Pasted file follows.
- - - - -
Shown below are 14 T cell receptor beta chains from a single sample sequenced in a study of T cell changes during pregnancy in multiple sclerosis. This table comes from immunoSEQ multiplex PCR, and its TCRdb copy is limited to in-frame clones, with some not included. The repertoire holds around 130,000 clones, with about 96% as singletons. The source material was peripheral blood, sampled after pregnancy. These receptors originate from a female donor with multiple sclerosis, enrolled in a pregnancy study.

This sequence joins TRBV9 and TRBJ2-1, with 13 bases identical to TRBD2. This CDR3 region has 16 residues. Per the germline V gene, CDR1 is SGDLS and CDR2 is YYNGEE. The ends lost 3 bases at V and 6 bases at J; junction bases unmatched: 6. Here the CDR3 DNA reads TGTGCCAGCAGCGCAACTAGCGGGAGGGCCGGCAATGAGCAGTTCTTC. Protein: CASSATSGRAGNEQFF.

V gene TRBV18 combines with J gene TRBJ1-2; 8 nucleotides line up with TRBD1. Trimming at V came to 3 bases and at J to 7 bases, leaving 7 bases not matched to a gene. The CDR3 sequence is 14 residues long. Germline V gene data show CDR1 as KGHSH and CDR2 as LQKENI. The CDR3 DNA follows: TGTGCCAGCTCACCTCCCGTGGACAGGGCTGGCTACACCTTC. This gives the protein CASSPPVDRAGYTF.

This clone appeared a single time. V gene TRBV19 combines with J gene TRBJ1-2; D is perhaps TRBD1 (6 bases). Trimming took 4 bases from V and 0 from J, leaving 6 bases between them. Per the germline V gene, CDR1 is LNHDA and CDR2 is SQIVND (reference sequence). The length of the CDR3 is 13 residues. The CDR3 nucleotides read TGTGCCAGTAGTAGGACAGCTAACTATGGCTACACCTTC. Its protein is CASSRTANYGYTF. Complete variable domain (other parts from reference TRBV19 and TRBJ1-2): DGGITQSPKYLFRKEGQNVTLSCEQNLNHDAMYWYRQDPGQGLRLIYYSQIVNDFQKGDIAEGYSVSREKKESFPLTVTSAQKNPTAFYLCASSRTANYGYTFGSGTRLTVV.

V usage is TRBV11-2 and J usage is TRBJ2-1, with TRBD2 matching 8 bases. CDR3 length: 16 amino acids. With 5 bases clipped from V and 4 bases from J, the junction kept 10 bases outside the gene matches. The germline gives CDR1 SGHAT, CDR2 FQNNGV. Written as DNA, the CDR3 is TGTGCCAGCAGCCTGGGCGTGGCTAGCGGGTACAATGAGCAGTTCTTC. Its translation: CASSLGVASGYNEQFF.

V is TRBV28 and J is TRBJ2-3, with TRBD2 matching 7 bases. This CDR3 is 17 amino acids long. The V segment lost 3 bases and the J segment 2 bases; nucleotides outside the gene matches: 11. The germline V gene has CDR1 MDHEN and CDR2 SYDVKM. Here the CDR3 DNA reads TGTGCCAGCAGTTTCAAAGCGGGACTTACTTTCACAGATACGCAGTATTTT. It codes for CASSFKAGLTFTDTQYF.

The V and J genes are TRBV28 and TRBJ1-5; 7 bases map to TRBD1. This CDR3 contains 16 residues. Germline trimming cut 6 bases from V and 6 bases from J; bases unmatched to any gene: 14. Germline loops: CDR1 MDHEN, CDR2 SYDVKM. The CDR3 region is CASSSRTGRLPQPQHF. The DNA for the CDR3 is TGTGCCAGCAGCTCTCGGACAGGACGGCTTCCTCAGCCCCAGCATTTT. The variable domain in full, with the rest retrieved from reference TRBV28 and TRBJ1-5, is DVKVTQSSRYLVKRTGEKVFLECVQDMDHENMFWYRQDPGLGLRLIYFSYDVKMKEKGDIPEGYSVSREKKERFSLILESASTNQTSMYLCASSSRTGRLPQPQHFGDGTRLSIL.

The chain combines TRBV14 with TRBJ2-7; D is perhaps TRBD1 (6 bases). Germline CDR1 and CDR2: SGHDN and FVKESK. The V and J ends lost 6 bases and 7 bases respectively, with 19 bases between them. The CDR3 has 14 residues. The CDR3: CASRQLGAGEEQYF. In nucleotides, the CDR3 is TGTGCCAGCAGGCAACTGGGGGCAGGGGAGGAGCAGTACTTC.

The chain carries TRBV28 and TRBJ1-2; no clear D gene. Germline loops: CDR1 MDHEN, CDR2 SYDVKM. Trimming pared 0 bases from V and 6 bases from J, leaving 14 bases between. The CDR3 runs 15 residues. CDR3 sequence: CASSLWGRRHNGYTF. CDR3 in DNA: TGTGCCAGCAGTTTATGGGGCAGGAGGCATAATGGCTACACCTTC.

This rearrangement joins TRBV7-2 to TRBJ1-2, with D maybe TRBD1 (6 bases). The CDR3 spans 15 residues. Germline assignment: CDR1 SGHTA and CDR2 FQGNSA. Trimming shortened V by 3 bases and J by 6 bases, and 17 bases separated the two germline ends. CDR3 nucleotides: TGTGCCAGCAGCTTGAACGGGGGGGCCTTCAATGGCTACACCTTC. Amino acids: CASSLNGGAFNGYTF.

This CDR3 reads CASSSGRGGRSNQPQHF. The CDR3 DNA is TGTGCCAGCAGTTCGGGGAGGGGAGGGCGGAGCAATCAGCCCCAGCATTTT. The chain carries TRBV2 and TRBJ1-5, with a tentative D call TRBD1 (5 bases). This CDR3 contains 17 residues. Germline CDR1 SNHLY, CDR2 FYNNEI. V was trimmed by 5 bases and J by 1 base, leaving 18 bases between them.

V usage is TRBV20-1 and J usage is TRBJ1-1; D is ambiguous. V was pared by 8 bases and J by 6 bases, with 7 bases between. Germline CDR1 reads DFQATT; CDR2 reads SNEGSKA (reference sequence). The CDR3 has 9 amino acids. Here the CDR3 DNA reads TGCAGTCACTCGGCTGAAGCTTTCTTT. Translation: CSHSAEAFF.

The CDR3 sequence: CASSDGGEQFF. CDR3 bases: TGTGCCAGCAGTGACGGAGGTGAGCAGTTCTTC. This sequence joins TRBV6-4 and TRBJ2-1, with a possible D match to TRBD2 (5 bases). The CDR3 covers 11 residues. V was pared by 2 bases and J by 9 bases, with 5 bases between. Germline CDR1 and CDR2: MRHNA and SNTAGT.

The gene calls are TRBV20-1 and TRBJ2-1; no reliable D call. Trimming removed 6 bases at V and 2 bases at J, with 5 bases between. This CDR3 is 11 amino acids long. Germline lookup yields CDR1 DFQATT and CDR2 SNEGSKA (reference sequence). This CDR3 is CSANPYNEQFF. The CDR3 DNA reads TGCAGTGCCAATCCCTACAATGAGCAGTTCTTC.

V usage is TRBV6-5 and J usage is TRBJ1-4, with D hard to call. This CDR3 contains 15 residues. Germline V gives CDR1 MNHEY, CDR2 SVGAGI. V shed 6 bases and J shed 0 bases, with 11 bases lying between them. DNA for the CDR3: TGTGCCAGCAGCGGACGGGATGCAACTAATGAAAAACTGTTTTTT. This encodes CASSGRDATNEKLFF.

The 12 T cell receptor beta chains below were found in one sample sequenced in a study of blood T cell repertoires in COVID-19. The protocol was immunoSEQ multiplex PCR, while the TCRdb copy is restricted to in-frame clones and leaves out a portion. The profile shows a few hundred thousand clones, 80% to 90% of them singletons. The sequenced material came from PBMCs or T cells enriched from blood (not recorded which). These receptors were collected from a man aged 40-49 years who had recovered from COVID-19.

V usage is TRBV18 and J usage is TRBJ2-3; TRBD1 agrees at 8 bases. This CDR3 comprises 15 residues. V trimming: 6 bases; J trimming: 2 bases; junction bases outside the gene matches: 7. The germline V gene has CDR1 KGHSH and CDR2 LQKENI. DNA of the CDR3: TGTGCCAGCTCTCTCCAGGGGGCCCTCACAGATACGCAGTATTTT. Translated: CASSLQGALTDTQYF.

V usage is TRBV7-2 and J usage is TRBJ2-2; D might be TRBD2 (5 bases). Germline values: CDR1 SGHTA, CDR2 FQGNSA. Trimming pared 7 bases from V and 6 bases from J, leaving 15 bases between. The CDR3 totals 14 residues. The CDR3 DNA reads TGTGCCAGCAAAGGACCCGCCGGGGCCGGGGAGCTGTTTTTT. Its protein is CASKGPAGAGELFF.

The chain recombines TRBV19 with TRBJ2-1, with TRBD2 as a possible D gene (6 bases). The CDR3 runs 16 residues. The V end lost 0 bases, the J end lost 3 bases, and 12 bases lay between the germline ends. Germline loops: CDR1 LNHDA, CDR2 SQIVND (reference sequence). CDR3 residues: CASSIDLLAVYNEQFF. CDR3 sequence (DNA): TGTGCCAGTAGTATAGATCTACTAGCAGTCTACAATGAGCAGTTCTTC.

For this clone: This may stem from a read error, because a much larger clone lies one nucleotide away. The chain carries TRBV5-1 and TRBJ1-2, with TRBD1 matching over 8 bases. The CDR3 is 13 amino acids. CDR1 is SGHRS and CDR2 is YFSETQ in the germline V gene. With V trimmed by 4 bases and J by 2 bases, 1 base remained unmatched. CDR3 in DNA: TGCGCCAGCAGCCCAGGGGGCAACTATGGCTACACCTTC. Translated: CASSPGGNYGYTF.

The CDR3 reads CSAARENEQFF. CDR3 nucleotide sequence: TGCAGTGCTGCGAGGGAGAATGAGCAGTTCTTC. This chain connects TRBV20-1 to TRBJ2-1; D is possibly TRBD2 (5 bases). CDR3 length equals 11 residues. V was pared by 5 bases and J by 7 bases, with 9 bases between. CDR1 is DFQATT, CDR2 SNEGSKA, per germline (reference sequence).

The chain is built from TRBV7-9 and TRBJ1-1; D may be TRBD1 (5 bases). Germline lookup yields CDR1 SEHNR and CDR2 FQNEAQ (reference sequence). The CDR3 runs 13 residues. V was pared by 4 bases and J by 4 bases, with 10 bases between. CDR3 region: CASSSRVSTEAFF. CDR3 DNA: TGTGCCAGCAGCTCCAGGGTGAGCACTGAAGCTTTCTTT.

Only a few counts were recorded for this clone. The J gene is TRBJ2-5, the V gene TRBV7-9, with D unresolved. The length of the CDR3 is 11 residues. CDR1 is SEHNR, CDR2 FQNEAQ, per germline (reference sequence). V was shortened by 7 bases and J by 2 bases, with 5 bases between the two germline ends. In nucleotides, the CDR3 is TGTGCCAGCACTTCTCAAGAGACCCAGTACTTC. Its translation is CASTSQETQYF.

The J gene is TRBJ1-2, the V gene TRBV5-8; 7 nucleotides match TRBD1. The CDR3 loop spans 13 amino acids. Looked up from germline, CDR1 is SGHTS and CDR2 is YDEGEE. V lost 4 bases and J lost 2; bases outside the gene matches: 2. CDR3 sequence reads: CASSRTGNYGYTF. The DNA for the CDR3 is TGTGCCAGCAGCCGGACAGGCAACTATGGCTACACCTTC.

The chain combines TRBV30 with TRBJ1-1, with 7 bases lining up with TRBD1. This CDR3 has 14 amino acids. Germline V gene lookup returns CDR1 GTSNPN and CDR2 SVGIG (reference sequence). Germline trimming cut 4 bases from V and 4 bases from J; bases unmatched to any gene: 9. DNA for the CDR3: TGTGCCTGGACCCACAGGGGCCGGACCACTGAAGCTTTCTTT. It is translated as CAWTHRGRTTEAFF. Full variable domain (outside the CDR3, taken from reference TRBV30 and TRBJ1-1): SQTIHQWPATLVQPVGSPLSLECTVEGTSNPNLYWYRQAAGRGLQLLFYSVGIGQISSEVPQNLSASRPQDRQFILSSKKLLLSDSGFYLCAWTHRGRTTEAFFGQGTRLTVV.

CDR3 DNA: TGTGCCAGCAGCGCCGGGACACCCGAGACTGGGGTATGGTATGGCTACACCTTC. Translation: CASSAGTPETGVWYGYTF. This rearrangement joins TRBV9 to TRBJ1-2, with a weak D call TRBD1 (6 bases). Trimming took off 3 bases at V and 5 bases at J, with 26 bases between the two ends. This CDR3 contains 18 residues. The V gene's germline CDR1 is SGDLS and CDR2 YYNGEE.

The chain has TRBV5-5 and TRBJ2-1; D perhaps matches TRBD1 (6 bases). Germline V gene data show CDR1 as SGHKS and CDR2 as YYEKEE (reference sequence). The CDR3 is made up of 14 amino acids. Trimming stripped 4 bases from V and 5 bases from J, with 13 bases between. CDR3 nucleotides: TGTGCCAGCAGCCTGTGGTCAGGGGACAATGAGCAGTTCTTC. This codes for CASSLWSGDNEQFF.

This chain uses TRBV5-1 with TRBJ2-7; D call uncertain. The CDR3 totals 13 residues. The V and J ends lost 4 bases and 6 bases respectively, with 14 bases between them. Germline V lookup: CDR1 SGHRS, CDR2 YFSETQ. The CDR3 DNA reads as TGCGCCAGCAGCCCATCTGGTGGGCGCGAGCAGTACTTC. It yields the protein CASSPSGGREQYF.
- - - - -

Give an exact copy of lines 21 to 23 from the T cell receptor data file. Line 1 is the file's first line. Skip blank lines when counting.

The CDR3 reads CSAARENEQFF. CDR3 nucleotide sequence: TGCAGTGCTGCGAGGGAGAATGAGCAGTTCTTC. This chain connects TRBV20-1 to TRBJ2-1; D is possibly TRBD2 (5 bases). CDR3 length equals 11 residues. V was pared by 5 bases and J by 7 bases, with 9 bases between. CDR1 is DFQATT, CDR2 SNEGSKA, per germline (reference sequence).

The chain is built from TRBV7-9 and TRBJ1-1; D may be TRBD1 (5 bases). Germline lookup yields CDR1 SEHNR and CDR2 FQNEAQ (reference sequence). The CDR3 runs 13 residues. V was pared by 4 bases and J by 4 bases, with 10 bases between. CDR3 region: CASSSRVSTEAFF. CDR3 DNA: TGTGCCAGCAGCTCCAGGGTGAGCACTGAAGCTTTCTTT.

Only a few counts were recorded for this clone. The J gene is TRBJ2-5, the V gene TRBV7-9, with D unresolved. The length of the CDR3 is 11 residues. CDR1 is SEHNR, CDR2 FQNEAQ, per germline (reference sequence). V was shortened by 7 bases and J by 2 bases, with 5 bases between the two germline ends. In nucleotides, the CDR3 is TGTGCCAGCACTTCTCAAGAGACCCAGTACTTC. Its translation is CASTSQETQYF.